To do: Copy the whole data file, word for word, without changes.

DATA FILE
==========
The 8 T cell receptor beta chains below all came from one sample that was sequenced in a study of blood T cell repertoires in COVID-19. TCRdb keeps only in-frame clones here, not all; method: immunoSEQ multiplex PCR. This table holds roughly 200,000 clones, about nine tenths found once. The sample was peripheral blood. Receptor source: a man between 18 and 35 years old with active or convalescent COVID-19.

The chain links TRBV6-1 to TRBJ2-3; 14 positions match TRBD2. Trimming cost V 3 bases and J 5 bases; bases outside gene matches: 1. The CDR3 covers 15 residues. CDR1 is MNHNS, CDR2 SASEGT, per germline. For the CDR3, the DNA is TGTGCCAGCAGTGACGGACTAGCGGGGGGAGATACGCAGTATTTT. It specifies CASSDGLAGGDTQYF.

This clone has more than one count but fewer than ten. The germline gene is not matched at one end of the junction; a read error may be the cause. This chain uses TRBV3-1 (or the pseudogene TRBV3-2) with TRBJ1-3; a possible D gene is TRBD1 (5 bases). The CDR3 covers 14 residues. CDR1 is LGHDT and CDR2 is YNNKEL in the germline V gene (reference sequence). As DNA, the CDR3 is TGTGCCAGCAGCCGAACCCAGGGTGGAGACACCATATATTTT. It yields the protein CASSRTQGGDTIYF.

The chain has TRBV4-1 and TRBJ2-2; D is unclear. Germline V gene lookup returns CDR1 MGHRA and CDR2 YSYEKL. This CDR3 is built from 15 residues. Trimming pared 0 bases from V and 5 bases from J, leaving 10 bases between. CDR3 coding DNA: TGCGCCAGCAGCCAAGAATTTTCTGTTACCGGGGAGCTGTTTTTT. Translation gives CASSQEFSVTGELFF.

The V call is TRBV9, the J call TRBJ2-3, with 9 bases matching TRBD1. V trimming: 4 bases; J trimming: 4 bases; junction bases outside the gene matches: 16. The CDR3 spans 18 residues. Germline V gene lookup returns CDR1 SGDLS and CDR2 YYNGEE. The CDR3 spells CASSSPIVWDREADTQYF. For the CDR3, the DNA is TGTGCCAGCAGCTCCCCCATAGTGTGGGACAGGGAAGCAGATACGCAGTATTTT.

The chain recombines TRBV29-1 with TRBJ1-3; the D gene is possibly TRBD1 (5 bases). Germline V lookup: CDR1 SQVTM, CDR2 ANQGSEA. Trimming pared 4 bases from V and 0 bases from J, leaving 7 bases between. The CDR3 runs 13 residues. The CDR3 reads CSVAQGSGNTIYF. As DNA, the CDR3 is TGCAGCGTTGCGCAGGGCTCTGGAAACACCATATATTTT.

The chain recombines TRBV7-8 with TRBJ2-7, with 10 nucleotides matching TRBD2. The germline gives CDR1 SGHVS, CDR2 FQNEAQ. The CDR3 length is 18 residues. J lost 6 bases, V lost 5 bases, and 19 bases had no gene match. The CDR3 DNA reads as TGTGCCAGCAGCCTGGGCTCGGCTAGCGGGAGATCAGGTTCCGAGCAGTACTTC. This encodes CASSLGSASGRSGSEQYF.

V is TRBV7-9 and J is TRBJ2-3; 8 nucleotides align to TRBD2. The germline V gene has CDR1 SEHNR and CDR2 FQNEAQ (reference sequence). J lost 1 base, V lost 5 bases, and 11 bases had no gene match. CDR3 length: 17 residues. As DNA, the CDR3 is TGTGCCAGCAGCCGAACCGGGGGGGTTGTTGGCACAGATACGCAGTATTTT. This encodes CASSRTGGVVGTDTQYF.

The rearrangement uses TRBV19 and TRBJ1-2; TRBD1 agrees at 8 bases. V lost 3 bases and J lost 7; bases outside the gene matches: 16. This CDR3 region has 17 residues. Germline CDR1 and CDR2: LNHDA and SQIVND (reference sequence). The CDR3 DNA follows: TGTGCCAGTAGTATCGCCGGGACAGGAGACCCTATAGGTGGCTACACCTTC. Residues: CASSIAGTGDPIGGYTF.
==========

The 8 T cell receptor beta chains below all came from one sample that was sequenced in a study of blood T cell repertoires in COVID-19. TCRdb keeps only in-frame clones here, not all; method: immunoSEQ multiplex PCR. This table holds roughly 200,000 clones, about nine tenths found once. The sample was peripheral blood. Receptor source: a man between 18 and 35 years old with active or convalescent COVID-19.

The chain links TRBV6-1 to TRBJ2-3; 14 positions match TRBD2. Trimming cost V 3 bases and J 5 bases; bases outside gene matches: 1. The CDR3 covers 15 residues. CDR1 is MNHNS, CDR2 SASEGT, per germline. For the CDR3, the DNA is TGTGCCAGCAGTGACGGACTAGCGGGGGGAGATACGCAGTATTTT. It specifies CASSDGLAGGDTQYF.

This clone has more than one count but fewer than ten. The germline gene is not matched at one end of the junction; a read error may be the cause. This chain uses TRBV3-1 (or the pseudogene TRBV3-2) with TRBJ1-3; a possible D gene is TRBD1 (5 bases). The CDR3 covers 14 residues. CDR1 is LGHDT and CDR2 is YNNKEL in the germline V gene (reference sequence). As DNA, the CDR3 is TGTGCCAGCAGCCGAACCCAGGGTGGAGACACCATATATTTT. It yields the protein CASSRTQGGDTIYF.

The chain has TRBV4-1 and TRBJ2-2; D is unclear. Germline V gene lookup returns CDR1 MGHRA and CDR2 YSYEKL. This CDR3 is built from 15 residues. Trimming pared 0 bases from V and 5 bases from J, leaving 10 bases between. CDR3 coding DNA: TGCGCCAGCAGCCAAGAATTTTCTGTTACCGGGGAGCTGTTTTTT. Translation gives CASSQEFSVTGELFF.

The V call is TRBV9, the J call TRBJ2-3, with 9 bases matching TRBD1. V trimming: 4 bases; J trimming: 4 bases; junction bases outside the gene matches: 16. The CDR3 spans 18 residues. Germline V gene lookup returns CDR1 SGDLS and CDR2 YYNGEE. The CDR3 spells CASSSPIVWDREADTQYF. For the CDR3, the DNA is TGTGCCAGCAGCTCCCCCATAGTGTGGGACAGGGAAGCAGATACGCAGTATTTT.

The chain recombines TRBV29-1 with TRBJ1-3; the D gene is possibly TRBD1 (5 bases). Germline V lookup: CDR1 SQVTM, CDR2 ANQGSEA. Trimming pared 4 bases from V and 0 bases from J, leaving 7 bases between. The CDR3 runs 13 residues. The CDR3 reads CSVAQGSGNTIYF. As DNA, the CDR3 is TGCAGCGTTGCGCAGGGCTCTGGAAACACCATATATTTT.

The chain recombines TRBV7-8 with TRBJ2-7, with 10 nucleotides matching TRBD2. The germline gives CDR1 SGHVS, CDR2 FQNEAQ. The CDR3 length is 18 residues. J lost 6 bases, V lost 5 bases, and 19 bases had no gene match. The CDR3 DNA reads as TGTGCCAGCAGCCTGGGCTCGGCTAGCGGGAGATCAGGTTCCGAGCAGTACTTC. This encodes CASSLGSASGRSGSEQYF.

V is TRBV7-9 and J is TRBJ2-3; 8 nucleotides align to TRBD2. The germline V gene has CDR1 SEHNR and CDR2 FQNEAQ (reference sequence). J lost 1 base, V lost 5 bases, and 11 bases had no gene match. CDR3 length: 17 residues. As DNA, the CDR3 is TGTGCCAGCAGCCGAACCGGGGGGGTTGTTGGCACAGATACGCAGTATTTT. This encodes CASSRTGGVVGTDTQYF.

The rearrangement uses TRBV19 and TRBJ1-2; TRBD1 agrees at 8 bases. V lost 3 bases and J lost 7; bases outside the gene matches: 16. This CDR3 region has 17 residues. Germline CDR1 and CDR2: LNHDA and SQIVND (reference sequence). The CDR3 DNA follows: TGTGCCAGTAGTATCGCCGGGACAGGAGACCCTATAGGTGGCTACACCTTC. Residues: CASSIAGTGDPIGGYTF.